Rinpoche sets up an East-versus-West dichotomy and cloaks his defense of Aung San Suu Kyi in the righteous language of anti-colonialism, writing “we are expected to kowtow to western morality” and “it’s time to restore the dignity of our own great eastern wisdom traditions and legacies.” In doing so, Rinpoche unwittingly lends support for Myanmar’s alternative narrative of its mistreatment of the Rohingya. This framing opens the door for Burmese apologists — including but not limited to political leaders like Aung San Suu Kyi — to cast abuse of the Rohingya as part of Myanmar’s noble effort to preserve its ethnic and religious identity in the face of Western oppression. In this narrative, Myanmar is merely casting off the yoke of colonial rule by purging the country of “Bengali” foreigners brought into the country by British overseers — not exterminating and expelling a vulnerable and powerless minority group. The contention that the Rohingya are not native to Myanmar is unfortunately reinforced by Rinpoche’s allegation that the British brought “most” Rohingya to Burma during the colonial period as cheap labor to work in rice paddies. It’s true that many people of South Asian descent were imported from the Indian subcontinent into Myanmar by British colonial authorities. But as others have pointed out in response to Rinpoche’s letter, both the Muslim Rohingya and my own ancestors, the Buddhist Rakhine (another ethnic minority in Myanmar), coexisted peacefully for centuries on both sides of the Naf River, which now marks the Myanmar–Bangladesh border. Rinpoche overlooks this important fact, capitulating to and reinforcing the Burmese belief that all or most Rohingya are foreigners from Bangladesh.
It is also not accurate to suggest that Aung San Suu Kyi is being judged according to Western morality, when she herself has spent most of her life campaigning for democracy and free speech. In 2010, she said, “The basis of democratic freedom is freedom of speech.” If that is her belief, why did her political party bar Muslims from seeking office in Myanmar’s 2015 elections? And why does she remain silent while journalists are thrown in jail for reporting on the Rohingya genocide? Is it colonialist to call on Aung San Suu Kyi to uphold the very principles which she has spent her life promoting?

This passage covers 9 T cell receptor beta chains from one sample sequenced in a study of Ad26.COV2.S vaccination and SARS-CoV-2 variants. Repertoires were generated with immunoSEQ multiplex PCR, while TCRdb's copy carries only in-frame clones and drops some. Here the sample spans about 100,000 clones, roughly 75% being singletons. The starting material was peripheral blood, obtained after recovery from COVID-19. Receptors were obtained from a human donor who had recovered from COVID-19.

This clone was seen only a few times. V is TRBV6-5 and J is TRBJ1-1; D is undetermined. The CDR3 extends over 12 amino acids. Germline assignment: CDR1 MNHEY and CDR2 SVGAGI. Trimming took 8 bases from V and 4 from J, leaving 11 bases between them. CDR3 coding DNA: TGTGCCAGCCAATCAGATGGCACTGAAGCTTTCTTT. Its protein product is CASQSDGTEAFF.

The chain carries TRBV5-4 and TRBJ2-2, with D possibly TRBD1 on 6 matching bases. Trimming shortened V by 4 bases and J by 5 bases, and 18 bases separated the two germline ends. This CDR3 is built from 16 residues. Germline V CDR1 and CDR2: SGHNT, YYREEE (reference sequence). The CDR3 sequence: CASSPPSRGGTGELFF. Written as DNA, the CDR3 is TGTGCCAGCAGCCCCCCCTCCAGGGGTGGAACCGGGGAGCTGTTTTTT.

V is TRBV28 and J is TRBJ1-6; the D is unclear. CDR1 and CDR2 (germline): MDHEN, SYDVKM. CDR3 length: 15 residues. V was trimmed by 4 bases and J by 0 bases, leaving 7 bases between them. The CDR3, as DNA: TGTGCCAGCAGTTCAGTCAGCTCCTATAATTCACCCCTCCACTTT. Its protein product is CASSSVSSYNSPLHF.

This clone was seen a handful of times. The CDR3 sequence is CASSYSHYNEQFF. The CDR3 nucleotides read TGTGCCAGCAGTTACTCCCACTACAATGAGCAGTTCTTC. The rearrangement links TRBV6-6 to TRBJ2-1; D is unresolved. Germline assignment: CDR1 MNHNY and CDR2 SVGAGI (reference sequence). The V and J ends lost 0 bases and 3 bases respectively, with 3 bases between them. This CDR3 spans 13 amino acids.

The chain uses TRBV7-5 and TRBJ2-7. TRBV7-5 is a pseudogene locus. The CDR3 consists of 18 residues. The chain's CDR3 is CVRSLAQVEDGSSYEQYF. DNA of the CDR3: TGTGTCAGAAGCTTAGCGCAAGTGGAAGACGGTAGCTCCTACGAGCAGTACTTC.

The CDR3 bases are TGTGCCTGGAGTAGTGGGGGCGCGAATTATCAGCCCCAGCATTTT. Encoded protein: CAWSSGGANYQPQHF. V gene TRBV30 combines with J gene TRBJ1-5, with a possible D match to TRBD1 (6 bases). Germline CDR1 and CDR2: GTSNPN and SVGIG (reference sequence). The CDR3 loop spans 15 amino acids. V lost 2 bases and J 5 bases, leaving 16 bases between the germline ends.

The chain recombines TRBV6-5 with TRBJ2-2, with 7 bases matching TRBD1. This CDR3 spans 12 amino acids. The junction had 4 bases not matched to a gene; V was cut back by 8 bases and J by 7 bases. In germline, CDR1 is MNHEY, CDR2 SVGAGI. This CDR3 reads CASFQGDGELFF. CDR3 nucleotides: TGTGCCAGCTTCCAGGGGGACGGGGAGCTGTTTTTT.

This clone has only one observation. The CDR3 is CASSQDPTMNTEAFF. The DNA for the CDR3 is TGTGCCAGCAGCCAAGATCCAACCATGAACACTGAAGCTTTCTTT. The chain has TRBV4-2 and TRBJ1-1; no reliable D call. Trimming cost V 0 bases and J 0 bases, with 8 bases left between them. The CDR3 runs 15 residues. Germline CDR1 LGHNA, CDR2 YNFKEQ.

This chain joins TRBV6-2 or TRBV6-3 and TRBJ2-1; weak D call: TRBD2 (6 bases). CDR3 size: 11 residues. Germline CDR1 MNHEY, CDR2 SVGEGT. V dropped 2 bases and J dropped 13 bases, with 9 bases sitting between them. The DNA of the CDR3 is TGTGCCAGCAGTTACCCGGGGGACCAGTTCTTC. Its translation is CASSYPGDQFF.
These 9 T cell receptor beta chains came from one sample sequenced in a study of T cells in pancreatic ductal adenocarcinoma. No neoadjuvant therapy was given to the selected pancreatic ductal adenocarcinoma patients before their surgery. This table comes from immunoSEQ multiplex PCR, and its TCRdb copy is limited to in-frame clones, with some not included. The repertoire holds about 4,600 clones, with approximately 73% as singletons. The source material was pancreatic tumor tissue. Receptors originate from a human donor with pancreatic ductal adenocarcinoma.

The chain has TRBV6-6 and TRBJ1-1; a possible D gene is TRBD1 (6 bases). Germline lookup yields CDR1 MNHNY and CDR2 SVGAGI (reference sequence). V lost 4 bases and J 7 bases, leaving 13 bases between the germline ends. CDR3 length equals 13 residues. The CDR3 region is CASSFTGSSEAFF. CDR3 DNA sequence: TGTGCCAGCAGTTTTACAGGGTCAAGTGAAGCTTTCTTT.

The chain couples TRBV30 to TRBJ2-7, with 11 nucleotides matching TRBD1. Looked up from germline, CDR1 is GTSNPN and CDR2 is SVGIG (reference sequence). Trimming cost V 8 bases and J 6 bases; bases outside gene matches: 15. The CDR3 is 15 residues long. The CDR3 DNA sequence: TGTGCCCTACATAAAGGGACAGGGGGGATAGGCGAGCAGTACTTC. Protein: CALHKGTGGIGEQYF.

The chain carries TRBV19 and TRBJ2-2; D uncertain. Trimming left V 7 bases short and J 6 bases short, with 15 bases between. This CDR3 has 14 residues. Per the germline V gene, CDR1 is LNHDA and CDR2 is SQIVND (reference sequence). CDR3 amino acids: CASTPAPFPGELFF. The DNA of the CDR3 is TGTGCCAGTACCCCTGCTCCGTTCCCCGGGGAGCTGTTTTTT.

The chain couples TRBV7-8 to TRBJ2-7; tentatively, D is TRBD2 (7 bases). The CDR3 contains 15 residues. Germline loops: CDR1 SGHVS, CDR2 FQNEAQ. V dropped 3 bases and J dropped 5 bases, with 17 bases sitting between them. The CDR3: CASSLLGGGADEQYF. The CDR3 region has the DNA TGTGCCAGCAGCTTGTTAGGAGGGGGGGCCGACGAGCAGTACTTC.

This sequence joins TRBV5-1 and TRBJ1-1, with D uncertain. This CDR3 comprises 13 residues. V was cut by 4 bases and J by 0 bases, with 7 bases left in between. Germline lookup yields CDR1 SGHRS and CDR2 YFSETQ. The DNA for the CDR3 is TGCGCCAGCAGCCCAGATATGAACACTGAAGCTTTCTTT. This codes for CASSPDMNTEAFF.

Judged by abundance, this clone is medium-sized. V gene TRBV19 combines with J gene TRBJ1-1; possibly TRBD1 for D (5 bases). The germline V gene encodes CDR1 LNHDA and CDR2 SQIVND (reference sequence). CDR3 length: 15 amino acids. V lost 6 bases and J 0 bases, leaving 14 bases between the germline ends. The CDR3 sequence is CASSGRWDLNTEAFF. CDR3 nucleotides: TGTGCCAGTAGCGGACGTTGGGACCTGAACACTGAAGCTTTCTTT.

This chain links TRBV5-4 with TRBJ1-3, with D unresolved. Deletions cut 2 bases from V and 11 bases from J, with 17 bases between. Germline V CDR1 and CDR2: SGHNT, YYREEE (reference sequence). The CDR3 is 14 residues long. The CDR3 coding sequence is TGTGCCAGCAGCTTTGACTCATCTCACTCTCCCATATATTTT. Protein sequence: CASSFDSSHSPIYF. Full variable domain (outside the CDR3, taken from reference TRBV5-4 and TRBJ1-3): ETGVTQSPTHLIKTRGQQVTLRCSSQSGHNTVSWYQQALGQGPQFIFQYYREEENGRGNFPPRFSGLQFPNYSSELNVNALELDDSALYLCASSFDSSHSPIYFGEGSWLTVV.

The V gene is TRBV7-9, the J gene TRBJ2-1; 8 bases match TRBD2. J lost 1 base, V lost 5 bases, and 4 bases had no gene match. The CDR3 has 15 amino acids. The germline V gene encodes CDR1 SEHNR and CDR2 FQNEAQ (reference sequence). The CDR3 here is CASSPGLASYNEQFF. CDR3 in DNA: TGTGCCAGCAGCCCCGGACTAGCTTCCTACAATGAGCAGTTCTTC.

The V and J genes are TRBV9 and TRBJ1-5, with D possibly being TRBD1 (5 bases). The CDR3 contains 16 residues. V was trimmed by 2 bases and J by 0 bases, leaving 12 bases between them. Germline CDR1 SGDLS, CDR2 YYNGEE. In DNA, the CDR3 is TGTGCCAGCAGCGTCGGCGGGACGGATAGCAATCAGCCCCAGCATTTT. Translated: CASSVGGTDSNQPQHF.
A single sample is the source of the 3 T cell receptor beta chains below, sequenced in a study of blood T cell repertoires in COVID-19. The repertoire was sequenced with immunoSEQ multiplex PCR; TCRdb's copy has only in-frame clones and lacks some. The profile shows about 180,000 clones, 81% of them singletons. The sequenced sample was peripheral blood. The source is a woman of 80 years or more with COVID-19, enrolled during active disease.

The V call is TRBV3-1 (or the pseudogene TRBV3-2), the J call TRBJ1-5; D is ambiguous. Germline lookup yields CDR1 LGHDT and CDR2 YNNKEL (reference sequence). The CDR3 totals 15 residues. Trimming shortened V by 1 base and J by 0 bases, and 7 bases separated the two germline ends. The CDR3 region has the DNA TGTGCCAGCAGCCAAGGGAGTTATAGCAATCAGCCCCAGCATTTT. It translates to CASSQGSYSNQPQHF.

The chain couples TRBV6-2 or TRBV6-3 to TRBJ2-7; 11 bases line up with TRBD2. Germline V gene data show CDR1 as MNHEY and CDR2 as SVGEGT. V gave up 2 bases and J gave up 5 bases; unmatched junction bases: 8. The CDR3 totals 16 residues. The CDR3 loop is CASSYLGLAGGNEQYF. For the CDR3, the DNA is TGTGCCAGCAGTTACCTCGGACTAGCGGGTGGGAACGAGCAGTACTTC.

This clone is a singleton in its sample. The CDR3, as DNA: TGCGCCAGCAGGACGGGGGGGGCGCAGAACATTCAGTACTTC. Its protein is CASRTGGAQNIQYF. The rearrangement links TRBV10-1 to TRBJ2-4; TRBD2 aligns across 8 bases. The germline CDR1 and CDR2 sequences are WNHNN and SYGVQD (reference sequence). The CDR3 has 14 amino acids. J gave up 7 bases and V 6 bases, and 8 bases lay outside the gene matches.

Despite his lengthy excoriation of the West, Rinpoche regretfully omits an obvious and relevant example of Western influence negatively impacting Myanmar. He passionately decries the unfortunate influence of Western society, contending that “We Asians have been taught to disparage our own noble traditions and instead to treasure western values, literature and music, to chew gum and wear faded jeans, to embrace Facebook and Amazon, and to ape western manners and institutions.” Rinpoche misses the fact that the Burmese military has actively used Facebook to spread its propaganda and encourage religious violence. If Rinpoche truly wants Aung San Suu Kyi to cast off the yoke of western colonialism, he should question why she condones the Burmese military’s use of western technology to implement its own version of “divide and rule” by inflaming ethnic and religious tensions in Myanmar.
The profound irony of Rinpoche’s statement that “our own holocausts are conveniently forgotten and buried in the dustbin of history” haunts me. Blinded by anger over Western double standards, Rinpoche doesn’t see how his words may help Myanmar bury its own genocide in the “dustbin of history.” His willingness to let Aung San Suu Kyi (and, by extension, the rest of Myanmar’s civilian government) off the hook for failing to advocate for the Rohingya and other ethnic minorities in Myanmar is dismaying. What the international Buddhist community needs is moral and ethical leadership from prominent religious leaders like Rinpoche, and not excuses for politicians unable or unwilling to stand up for the vulnerable. Rinpoche is absolutely right that the Western world can be self-righteous and judgmental toward non-Westerners, and that non-Westerners, in turn, are sometimes unduly deferential to the West. But by viewing foreign criticism of Aung San Suu Kyi only through this prism, he obscures the larger truth of human rights abuses in Myanmar. And, tragically, he overlooks the fact that Myanmar’s civilian leadership has abandoned the core Buddhist belief in each person’s innate human dignity — including that of the Rohingya.